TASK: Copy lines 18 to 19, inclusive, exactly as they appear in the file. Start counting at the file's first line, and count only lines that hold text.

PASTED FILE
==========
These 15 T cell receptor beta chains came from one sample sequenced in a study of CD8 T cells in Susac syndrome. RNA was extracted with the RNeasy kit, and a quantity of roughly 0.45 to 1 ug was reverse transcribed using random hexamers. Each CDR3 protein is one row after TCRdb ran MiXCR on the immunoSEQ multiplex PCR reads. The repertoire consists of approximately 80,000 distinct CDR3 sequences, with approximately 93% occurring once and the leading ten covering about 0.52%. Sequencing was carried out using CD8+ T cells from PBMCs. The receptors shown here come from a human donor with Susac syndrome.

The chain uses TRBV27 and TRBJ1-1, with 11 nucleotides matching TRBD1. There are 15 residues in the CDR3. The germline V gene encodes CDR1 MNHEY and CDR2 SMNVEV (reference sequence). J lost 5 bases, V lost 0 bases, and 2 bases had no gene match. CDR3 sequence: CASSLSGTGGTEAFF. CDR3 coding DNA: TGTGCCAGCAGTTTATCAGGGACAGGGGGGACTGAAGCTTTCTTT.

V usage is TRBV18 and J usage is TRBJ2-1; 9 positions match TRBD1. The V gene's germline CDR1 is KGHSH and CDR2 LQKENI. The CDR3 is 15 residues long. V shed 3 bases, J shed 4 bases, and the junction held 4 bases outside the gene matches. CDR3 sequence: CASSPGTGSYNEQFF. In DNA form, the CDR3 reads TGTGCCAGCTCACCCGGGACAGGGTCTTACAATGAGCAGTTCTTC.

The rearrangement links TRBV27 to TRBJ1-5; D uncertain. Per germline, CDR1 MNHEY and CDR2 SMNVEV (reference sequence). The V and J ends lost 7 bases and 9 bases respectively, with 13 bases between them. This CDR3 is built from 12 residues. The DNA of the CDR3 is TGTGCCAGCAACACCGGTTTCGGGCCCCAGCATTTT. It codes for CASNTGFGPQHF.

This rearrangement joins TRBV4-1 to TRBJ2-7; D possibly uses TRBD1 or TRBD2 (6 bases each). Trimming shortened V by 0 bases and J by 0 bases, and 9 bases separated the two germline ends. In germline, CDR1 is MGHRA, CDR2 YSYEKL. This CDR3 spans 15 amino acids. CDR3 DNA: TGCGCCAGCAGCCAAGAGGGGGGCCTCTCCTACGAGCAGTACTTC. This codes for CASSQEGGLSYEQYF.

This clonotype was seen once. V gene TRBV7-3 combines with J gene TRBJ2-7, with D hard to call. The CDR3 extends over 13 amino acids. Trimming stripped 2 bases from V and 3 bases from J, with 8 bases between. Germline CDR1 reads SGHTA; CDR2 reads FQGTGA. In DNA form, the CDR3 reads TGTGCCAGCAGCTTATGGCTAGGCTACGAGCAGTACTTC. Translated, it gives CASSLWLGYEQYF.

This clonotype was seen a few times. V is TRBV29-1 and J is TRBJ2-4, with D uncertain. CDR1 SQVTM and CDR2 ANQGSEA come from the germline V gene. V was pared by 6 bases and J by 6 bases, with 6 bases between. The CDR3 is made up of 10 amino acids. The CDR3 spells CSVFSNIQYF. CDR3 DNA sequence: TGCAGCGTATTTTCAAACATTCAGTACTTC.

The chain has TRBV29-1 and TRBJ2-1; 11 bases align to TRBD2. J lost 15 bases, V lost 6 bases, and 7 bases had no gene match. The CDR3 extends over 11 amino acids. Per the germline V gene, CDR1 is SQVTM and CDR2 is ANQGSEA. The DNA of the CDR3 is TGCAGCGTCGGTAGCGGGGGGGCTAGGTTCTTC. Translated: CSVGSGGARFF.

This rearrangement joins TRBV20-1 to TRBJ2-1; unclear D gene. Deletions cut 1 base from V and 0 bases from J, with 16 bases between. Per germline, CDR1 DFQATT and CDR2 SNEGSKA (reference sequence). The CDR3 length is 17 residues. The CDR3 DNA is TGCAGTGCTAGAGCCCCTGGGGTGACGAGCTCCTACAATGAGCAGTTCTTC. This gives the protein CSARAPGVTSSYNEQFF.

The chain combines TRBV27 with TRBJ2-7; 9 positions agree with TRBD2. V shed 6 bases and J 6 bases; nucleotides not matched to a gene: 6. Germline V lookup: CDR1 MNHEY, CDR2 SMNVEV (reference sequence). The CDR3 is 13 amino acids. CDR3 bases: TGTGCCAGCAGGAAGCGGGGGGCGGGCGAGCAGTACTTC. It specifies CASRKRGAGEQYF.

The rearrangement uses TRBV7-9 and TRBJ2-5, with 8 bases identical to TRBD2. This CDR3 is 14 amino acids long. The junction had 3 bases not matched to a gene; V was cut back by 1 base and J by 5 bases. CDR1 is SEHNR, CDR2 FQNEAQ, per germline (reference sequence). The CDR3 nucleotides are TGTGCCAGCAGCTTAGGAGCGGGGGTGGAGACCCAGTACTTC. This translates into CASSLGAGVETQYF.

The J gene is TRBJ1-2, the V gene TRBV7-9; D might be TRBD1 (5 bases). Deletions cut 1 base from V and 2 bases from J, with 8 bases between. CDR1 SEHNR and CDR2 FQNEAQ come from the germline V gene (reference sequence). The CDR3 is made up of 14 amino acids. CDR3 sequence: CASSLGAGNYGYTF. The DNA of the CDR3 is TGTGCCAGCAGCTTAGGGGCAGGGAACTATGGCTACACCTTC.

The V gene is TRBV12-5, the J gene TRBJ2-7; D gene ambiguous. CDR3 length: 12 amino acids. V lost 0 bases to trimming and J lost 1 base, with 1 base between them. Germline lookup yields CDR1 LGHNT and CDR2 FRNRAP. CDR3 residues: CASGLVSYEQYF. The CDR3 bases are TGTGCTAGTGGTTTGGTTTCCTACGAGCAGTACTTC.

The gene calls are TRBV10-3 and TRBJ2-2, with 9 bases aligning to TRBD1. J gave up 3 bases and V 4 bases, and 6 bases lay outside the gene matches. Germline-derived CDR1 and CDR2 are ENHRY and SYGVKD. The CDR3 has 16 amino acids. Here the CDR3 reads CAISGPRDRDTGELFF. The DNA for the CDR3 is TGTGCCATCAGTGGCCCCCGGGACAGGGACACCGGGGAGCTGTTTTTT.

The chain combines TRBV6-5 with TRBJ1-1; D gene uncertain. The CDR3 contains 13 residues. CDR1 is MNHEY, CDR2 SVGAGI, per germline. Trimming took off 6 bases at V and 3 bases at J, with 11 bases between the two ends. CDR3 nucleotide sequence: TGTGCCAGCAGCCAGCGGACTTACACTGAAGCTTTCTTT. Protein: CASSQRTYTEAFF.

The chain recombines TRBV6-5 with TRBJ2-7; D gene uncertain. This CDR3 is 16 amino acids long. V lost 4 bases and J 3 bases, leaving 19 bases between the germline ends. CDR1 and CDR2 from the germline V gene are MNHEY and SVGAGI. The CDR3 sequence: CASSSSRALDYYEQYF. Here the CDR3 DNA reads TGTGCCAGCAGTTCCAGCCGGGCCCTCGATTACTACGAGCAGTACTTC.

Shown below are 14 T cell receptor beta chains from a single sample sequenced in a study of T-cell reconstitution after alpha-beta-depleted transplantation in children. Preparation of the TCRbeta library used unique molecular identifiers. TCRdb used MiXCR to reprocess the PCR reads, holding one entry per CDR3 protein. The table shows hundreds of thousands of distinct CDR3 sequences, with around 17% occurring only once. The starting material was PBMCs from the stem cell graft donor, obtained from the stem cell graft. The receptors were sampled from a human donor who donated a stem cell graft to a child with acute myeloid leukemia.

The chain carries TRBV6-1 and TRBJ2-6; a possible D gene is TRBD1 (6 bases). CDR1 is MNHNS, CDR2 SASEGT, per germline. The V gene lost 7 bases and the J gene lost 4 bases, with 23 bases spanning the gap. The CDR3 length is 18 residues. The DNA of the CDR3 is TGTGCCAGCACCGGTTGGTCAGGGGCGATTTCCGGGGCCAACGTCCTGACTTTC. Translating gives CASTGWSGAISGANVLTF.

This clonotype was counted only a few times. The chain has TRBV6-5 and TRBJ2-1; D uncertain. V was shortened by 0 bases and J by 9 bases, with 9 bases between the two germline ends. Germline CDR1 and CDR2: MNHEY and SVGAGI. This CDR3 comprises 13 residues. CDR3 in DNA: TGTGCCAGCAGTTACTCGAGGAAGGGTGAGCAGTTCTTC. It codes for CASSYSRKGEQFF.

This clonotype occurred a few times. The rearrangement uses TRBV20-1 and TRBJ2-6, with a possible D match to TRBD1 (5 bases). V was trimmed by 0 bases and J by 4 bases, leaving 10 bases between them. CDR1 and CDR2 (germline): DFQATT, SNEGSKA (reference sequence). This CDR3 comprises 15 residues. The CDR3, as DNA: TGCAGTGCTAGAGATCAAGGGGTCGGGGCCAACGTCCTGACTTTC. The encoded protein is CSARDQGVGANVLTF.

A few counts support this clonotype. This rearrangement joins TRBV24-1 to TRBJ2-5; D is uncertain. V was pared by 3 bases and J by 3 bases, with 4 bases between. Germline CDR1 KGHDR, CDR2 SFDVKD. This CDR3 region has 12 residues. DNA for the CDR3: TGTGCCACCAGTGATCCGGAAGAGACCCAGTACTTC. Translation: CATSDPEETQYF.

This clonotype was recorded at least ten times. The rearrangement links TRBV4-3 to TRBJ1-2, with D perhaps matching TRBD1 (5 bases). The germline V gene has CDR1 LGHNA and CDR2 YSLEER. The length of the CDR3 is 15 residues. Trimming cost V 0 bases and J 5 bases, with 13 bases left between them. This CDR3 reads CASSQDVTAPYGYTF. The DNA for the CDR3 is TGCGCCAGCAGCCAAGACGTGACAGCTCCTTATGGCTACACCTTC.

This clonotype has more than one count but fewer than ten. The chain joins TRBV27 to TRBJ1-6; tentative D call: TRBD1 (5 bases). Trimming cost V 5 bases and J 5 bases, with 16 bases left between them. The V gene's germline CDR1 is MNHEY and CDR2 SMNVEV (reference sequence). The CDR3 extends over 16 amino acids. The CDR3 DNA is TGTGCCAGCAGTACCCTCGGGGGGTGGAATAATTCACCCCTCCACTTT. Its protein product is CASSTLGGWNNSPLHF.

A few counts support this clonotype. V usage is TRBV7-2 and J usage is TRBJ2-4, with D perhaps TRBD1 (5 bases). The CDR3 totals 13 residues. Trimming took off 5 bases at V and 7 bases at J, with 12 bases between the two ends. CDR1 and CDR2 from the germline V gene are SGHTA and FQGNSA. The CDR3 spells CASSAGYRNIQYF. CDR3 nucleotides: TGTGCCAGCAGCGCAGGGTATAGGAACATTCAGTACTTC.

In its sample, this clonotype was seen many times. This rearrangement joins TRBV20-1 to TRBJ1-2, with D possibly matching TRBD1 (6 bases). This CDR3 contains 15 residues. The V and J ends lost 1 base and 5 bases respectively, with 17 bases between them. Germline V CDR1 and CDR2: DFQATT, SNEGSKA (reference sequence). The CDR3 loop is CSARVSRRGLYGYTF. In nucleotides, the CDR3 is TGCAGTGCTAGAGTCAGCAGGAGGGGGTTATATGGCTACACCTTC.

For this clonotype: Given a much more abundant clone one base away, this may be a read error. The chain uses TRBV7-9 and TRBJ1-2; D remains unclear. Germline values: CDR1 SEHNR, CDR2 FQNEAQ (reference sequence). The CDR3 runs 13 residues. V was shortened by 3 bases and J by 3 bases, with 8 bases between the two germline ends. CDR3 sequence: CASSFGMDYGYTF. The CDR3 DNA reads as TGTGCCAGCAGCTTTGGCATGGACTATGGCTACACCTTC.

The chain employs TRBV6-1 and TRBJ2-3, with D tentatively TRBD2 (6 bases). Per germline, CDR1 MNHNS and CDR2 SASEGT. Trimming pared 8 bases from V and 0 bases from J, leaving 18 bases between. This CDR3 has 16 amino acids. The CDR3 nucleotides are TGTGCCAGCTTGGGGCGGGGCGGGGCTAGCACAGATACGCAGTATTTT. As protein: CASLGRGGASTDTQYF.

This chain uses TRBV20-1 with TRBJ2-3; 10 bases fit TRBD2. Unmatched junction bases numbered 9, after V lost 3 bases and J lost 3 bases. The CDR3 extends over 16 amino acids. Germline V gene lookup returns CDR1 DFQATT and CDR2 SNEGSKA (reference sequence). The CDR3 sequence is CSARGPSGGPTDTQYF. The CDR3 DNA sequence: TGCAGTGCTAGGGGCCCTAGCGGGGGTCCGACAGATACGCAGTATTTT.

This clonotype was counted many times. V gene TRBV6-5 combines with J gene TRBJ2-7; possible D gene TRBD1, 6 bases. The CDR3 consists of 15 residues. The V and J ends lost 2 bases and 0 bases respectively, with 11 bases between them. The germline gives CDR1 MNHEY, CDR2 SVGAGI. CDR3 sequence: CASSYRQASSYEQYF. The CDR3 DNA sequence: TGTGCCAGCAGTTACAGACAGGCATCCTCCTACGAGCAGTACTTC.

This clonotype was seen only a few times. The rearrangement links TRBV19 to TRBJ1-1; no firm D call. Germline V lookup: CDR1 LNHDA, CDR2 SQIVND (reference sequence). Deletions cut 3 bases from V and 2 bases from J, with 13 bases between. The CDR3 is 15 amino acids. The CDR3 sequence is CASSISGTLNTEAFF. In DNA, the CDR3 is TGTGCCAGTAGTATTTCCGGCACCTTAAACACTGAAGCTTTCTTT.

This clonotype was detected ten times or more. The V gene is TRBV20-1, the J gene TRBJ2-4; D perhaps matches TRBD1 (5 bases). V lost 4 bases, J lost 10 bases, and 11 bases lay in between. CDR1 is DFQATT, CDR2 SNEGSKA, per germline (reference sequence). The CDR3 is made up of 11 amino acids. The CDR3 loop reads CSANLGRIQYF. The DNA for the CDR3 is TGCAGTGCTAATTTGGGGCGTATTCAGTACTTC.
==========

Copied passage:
The chain carries TRBV6-1 and TRBJ2-6; a possible D gene is TRBD1 (6 bases). CDR1 is MNHNS, CDR2 SASEGT, per germline. The V gene lost 7 bases and the J gene lost 4 bases, with 23 bases spanning the gap. The CDR3 length is 18 residues. The DNA of the CDR3 is TGTGCCAGCACCGGTTGGTCAGGGGCGATTTCCGGGGCCAACGTCCTGACTTTC. Translating gives CASTGWSGAISGANVLTF.

This clonotype was counted only a few times. The chain has TRBV6-5 and TRBJ2-1; D uncertain. V was shortened by 0 bases and J by 9 bases, with 9 bases between the two germline ends. Germline CDR1 and CDR2: MNHEY and SVGAGI. This CDR3 comprises 13 residues. CDR3 in DNA: TGTGCCAGCAGTTACTCGAGGAAGGGTGAGCAGTTCTTC. It codes for CASSYSRKGEQFF.